By John Collins
Within the context of the deteriorating relationship between Russia and the West, the unceasing debate over the malfeasance of Gazprom business practices rages on. And forgive the author if the tenor of this op-ed is bombastic, vitriolic, and argumentative, but that is exactly the tone taken by European commentators as they ridicule Gazprom every time Russia’s energy giant pursues a self-interested (i.e. smart) economic strategy regarding their gas export to the EU. At the crux of the dispute lies the often misunderstood, and highly politicized, nebulous term of “energy security” and concomitant fears about Russian political machinations seeking to undermine political and economic stability in Ukraine and other Eastern European states. Yet such a didactic approach fails to acknowledge the fact that Gazprom is acting like any other enterprise: seeking to maximize revenue, minimize costs, and hedge against potential risks. Seen in this light, Nord Stream II is not some type of conspiracy trying to place Kiev squarely under Vladimir Putin’s thumb, but rather it is an important component of a broader strategy strengthening Gazprom’s ties with its largest markets and in so doing enhancing Russia’s energy security as a producer state.
Karel Beckerman, in his inflammatory piece entitled ‘Can Nord Stream II be stopped?’, iterates on whether a second pipeline sending Russian gas directly to Germany via the Baltic Sea is compatible with the EU’s “strategy of security of supply.” Immediately this begs the question of how the first Nord Stream project can be compatible with the EU’s energy security strategy while a second is not. From an EU perspective, energy security is equivalent to diversifying where their gas is supplied from. Not only does this hedge against political instability and economic shocks, but increased competition naturally benefits the consumer by allowing for the EU to liberalize its downstream energy markets. However, Nord Stream II does not in any way hinder the proliferation of the LNG trade anymore than it implies a return to long-term contracts and destination clauses. Spot pricing and gas on gas competition, to varying degrees, are going to remain characteristic of a European market subject to the Third Energy Package. Yet the fact remains that Russia is the producer state that actually supplies almost two fifths of the gas consumed by EU citizens and gas exported by Gazprom via the Unified Gas Supply System is cheaper than any alternatives. Should US exports outstrip their Russian counterparts in the price race to the bottom, then their market share will increase, and vice versa. This is simply how the free market operates, rewarding expediency and cost-effectiveness, not political wrangling.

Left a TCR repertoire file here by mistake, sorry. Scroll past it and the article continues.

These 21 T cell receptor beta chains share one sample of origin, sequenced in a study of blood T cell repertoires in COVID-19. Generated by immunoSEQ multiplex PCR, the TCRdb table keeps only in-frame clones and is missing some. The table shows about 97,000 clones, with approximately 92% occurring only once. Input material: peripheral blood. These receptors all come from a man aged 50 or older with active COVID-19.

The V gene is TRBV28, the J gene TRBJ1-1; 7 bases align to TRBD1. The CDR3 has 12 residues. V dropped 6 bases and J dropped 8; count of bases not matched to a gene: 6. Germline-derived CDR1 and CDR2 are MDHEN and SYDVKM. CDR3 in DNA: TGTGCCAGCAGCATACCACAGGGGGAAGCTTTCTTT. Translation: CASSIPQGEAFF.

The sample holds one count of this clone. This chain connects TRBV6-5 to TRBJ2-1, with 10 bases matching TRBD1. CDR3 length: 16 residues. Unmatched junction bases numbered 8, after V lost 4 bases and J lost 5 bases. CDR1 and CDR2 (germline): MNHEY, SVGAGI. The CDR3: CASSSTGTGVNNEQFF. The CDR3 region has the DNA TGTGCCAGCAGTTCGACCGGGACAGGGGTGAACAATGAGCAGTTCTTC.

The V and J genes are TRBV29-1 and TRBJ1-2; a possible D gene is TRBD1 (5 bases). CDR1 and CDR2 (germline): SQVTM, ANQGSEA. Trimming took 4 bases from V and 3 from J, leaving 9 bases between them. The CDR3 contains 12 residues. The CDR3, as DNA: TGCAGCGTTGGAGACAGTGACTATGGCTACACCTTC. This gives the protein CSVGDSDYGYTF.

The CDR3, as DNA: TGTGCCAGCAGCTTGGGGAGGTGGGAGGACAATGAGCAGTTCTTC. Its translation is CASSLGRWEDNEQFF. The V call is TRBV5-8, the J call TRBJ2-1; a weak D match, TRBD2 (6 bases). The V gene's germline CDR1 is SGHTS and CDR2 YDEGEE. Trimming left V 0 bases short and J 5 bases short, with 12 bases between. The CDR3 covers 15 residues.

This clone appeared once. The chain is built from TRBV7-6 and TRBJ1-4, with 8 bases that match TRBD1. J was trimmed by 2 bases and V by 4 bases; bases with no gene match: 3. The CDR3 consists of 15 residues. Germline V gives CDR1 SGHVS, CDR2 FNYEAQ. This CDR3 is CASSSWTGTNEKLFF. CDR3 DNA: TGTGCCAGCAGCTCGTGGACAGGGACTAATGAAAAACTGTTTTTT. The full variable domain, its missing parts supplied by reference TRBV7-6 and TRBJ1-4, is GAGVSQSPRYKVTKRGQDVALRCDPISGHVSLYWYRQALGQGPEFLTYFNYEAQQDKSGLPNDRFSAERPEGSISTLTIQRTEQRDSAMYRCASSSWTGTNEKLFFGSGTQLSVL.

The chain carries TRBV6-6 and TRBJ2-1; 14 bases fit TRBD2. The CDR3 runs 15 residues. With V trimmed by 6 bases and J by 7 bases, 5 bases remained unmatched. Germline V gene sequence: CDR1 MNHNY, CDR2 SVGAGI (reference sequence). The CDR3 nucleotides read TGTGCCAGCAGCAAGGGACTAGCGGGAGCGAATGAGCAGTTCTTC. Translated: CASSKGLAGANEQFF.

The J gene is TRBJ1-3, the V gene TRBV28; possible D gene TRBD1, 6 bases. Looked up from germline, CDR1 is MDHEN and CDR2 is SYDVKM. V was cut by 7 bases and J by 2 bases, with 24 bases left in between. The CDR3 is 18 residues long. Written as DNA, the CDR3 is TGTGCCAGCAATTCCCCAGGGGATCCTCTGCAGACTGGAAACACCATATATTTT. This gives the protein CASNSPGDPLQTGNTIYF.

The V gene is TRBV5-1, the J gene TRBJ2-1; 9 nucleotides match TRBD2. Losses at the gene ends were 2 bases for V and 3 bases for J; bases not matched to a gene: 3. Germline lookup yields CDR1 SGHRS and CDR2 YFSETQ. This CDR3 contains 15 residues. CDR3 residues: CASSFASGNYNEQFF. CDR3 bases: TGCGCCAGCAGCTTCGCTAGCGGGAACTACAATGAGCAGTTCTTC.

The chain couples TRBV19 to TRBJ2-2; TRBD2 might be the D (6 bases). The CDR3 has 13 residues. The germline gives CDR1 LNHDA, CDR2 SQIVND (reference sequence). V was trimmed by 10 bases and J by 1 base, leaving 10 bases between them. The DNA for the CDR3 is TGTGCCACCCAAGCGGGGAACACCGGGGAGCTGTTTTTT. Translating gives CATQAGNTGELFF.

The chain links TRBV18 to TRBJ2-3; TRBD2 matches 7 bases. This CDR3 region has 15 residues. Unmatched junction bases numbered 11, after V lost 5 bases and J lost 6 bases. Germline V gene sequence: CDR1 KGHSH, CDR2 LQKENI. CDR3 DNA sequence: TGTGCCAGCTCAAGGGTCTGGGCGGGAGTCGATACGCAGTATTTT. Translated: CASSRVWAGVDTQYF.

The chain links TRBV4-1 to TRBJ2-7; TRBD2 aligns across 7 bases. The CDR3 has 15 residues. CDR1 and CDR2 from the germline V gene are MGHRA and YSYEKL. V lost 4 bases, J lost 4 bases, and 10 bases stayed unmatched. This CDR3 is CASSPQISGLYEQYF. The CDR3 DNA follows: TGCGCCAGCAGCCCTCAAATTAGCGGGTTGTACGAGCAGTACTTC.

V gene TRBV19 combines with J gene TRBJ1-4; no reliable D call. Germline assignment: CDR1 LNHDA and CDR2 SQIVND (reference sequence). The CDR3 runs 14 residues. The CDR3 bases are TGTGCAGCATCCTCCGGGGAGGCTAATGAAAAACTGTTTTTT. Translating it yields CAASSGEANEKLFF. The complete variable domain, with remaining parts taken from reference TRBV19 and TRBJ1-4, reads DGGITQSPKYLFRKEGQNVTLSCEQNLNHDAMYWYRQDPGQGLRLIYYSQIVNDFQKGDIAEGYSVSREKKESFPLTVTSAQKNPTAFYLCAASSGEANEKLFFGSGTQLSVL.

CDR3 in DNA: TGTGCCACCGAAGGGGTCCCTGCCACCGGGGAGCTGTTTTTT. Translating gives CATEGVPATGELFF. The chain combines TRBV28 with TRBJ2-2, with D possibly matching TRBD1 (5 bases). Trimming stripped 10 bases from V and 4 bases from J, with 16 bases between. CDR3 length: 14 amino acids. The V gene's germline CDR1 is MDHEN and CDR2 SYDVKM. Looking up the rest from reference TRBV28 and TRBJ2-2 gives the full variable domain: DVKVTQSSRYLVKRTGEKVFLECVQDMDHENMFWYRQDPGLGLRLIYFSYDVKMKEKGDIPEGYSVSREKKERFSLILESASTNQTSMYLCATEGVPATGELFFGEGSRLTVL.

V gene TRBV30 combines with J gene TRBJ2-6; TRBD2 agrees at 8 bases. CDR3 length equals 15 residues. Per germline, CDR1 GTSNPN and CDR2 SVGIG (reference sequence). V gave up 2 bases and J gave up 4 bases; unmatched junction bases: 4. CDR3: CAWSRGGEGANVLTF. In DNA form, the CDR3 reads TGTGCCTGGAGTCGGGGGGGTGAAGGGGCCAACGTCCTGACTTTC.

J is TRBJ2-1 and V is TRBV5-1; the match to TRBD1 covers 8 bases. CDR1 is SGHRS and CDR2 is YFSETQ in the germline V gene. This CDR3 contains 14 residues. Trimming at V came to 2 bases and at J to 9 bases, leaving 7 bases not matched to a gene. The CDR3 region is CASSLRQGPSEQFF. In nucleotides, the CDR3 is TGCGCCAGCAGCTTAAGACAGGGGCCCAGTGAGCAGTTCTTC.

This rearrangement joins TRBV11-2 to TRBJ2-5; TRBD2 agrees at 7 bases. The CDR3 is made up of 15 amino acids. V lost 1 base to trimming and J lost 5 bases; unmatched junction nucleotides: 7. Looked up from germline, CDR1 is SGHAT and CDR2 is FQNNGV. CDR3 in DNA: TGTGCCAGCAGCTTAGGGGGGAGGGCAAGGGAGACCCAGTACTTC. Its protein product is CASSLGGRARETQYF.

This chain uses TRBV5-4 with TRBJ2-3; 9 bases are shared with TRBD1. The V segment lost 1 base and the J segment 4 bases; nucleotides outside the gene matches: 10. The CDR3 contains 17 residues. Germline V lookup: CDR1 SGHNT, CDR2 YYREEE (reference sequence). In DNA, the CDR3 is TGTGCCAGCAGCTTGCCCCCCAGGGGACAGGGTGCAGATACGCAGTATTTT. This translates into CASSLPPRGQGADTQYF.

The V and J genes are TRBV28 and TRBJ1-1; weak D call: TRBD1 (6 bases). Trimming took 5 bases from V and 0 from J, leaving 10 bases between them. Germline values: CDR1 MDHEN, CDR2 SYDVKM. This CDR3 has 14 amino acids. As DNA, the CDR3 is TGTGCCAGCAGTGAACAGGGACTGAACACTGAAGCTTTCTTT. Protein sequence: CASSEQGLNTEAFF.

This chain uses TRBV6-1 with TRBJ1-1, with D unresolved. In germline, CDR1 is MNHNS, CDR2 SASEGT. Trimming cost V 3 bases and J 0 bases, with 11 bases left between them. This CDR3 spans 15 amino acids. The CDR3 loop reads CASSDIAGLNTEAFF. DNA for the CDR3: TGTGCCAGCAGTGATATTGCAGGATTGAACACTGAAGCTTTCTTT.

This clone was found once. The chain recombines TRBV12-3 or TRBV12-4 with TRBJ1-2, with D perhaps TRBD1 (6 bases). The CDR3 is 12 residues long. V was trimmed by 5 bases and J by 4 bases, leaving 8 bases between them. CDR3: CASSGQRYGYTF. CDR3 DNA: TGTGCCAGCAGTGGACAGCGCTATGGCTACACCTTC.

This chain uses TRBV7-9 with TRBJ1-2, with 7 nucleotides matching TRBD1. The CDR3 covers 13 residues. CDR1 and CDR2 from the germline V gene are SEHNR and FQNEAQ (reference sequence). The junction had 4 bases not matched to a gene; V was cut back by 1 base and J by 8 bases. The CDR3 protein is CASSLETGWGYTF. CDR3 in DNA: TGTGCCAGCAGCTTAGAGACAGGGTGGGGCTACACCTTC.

Russia, too, has to look out for its energy security. Gazprom has staked their future on their European clients and the transit states separating them from downstream consumers have been tenuous partners at best since the collapse of the Soviet Union. The relationship between Kiev and Moscow is complicated, to put it mildly, a reality which makes business conditions unstable and unpredictable. Nord Stream II is an attempt to remove variables that are outside the realm of economics from what is essentially an economic transaction.
Of course the magnitude of gas supplied, the absolute necessity of energy resources for the functioning of modern industrial processes, electricity grids, and heating facilities, and the fact that hydro carbon export revenues significantly bolster Russia’s government budget, color this transaction in political overtones. Yet the politics of collective security in Eastern Europe are not axiomatically interlinked with energy trade between Russia and the EU. Indeed, Germany and other West European states such as Holland, welcome another northern pipeline precisely because it removes geo-political concerns from the equation. The fact is that in the medium and longer terms, though hydrocarbon demand is unlikely to grow in Europe, internal production will almost certainly decrease while Norwegian supply plateaus.
So if Europe’s largest economies are actually serious about their energy security, securing unobstructed access to Russian gas delivered via pipeline, minus the risks imposed by transit through foreign countries, seems to be of vital importance. As with most political positions, the lamentations from East European governments are at base driven economic considerations, notably the considerable amount of lost revenue resulting from fewer transit fees.
The relationship between Russia and the EU is a symbiotic one. Gazprom cannot simply squeeze their most significant customer if they want to maintain their privileged market position, and Russia is just as dependant on EU payments as Europe is on Russian resources. The biggest hurdles to Nord Stream II need not be political, but rather legal.
Whether or not an offshore pipeline that nonetheless transgresses over the exclusive economic zone of several EU member states is subject to the third party access rules as stipulated in the third energy package will go a long way in determining if Gazprom (and their partners) will be willing to put up the capital necessary for the project. For at the end of the day investors associated with the Russian energy projects are like investors anywhere in the world; they live off of profit, not the demise of their political adversaries.
If Ukraine is in a protracted conflict, Poland and the Baltic states are forever embittered by their historical experience with their less than pacific gargantuan neighbor, and one can reverse the flow of gas from Germany eastward anyways, then why not streamline the transit route so as to exclude these headaches?
Nord Stream II does nothing to explicitly hinder the diversity of supply and in many respects would augment European security of supply.